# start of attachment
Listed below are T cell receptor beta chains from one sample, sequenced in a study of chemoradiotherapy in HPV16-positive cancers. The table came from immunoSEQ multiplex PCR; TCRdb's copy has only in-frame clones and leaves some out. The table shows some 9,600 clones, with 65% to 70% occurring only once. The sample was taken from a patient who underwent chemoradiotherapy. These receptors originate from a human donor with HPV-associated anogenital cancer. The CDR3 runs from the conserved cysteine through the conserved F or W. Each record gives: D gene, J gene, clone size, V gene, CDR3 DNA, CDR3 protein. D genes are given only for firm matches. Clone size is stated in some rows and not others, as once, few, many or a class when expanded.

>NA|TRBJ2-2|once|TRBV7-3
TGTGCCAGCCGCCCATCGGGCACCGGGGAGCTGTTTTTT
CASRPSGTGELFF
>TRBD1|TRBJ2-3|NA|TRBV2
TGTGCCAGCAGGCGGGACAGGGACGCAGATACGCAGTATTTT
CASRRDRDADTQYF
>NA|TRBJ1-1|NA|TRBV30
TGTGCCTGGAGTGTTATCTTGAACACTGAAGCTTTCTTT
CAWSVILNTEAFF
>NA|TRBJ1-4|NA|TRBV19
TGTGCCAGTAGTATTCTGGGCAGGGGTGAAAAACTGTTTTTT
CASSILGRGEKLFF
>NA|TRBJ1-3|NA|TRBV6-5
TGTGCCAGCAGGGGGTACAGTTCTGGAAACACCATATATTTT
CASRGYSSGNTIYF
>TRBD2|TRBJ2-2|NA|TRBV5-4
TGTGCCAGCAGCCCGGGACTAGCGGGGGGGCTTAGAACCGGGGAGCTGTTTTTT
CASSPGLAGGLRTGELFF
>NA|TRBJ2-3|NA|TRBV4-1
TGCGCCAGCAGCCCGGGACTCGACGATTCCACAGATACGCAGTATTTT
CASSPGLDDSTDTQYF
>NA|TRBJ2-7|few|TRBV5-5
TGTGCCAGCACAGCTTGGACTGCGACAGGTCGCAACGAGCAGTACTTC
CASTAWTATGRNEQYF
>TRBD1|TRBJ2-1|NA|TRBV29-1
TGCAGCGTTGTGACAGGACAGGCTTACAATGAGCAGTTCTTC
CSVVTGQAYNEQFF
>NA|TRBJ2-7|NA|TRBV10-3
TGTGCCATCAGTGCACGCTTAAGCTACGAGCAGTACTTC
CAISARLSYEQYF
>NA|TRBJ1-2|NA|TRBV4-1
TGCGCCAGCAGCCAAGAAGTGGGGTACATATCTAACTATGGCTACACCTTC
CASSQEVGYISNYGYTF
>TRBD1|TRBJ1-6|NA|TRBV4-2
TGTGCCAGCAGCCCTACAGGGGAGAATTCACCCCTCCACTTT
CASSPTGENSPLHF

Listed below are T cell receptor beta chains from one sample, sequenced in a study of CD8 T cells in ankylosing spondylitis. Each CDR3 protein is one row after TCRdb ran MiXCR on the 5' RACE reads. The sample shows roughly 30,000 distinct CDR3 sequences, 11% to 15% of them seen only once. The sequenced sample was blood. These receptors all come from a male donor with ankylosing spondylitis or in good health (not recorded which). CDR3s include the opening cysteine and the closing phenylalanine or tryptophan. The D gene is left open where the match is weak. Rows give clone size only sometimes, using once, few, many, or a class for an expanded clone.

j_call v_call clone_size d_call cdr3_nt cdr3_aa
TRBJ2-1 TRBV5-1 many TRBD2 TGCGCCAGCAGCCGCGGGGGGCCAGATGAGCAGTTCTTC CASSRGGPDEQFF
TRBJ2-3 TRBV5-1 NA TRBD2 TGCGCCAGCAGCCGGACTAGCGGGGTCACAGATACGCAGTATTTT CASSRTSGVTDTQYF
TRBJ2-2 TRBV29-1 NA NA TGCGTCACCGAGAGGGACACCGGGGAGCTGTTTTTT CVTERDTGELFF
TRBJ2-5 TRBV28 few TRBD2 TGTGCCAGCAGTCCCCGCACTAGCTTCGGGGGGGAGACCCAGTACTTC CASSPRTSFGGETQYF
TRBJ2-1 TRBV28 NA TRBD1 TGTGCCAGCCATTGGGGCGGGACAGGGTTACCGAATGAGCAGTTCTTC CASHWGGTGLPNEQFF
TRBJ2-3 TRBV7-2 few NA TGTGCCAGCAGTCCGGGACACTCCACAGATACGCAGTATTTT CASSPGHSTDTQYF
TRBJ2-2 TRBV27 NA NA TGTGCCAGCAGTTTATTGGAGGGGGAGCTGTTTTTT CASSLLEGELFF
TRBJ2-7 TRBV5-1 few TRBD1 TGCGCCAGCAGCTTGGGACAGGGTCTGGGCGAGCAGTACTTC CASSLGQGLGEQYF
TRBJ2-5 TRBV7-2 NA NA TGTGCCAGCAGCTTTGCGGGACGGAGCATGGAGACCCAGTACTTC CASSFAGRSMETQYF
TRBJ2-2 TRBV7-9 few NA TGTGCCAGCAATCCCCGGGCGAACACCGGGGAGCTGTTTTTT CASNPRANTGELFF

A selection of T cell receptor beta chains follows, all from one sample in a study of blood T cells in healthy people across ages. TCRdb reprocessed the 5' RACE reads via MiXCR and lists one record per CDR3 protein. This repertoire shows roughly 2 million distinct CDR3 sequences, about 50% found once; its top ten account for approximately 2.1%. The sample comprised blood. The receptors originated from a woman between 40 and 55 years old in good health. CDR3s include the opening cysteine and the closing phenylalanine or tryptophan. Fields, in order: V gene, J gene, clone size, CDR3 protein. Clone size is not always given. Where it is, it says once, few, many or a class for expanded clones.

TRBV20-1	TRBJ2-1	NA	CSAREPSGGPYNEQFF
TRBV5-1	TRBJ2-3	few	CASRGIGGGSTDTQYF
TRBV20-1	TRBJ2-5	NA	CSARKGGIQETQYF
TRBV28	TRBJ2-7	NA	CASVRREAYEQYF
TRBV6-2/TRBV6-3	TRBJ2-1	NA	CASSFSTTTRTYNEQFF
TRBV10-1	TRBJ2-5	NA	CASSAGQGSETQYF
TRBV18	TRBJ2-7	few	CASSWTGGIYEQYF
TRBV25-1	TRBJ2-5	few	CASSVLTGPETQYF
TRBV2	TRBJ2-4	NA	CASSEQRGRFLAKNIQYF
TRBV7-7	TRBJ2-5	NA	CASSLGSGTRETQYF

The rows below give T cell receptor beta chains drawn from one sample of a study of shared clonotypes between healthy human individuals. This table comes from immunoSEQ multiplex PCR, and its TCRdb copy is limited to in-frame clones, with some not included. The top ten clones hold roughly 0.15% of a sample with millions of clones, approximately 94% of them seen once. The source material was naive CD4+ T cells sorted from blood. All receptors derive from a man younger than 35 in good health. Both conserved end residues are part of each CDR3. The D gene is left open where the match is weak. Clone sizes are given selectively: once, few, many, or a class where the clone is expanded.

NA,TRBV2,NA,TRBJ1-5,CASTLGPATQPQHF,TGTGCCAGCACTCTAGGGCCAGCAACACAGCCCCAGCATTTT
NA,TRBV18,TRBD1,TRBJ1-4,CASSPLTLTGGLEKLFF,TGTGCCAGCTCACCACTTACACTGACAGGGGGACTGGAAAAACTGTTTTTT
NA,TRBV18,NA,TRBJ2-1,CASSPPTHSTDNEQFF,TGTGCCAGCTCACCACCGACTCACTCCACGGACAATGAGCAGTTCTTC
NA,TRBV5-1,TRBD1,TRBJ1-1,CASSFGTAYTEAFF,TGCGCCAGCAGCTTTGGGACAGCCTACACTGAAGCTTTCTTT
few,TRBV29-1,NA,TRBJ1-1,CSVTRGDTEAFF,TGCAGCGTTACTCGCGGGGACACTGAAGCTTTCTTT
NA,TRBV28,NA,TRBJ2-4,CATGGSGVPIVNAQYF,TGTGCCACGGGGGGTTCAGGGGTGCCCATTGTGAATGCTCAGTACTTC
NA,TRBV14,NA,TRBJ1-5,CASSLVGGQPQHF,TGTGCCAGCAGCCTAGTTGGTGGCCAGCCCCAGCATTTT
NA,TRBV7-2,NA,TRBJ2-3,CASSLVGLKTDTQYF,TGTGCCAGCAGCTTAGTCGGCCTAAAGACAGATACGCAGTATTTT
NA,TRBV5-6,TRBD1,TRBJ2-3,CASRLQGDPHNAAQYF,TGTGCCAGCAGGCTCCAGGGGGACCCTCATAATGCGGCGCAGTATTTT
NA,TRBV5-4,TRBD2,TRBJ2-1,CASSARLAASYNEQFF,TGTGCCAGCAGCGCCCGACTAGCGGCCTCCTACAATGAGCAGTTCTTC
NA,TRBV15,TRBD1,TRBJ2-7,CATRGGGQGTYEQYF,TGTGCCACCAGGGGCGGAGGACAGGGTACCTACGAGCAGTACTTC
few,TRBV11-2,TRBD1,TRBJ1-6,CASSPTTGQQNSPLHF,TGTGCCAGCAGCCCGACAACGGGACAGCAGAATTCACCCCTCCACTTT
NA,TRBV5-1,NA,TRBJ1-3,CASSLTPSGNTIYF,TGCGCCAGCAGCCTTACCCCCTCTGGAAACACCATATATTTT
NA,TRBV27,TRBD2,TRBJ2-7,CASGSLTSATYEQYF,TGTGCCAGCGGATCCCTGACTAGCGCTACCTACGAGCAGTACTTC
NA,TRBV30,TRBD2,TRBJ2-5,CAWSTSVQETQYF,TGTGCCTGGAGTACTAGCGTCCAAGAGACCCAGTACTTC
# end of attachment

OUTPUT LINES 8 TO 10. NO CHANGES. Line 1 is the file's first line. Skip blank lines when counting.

>NA|TRBJ1-1|NA|TRBV30
TGTGCCTGGAGTGTTATCTTGAACACTGAAGCTTTCTTT
CAWSVILNTEAFF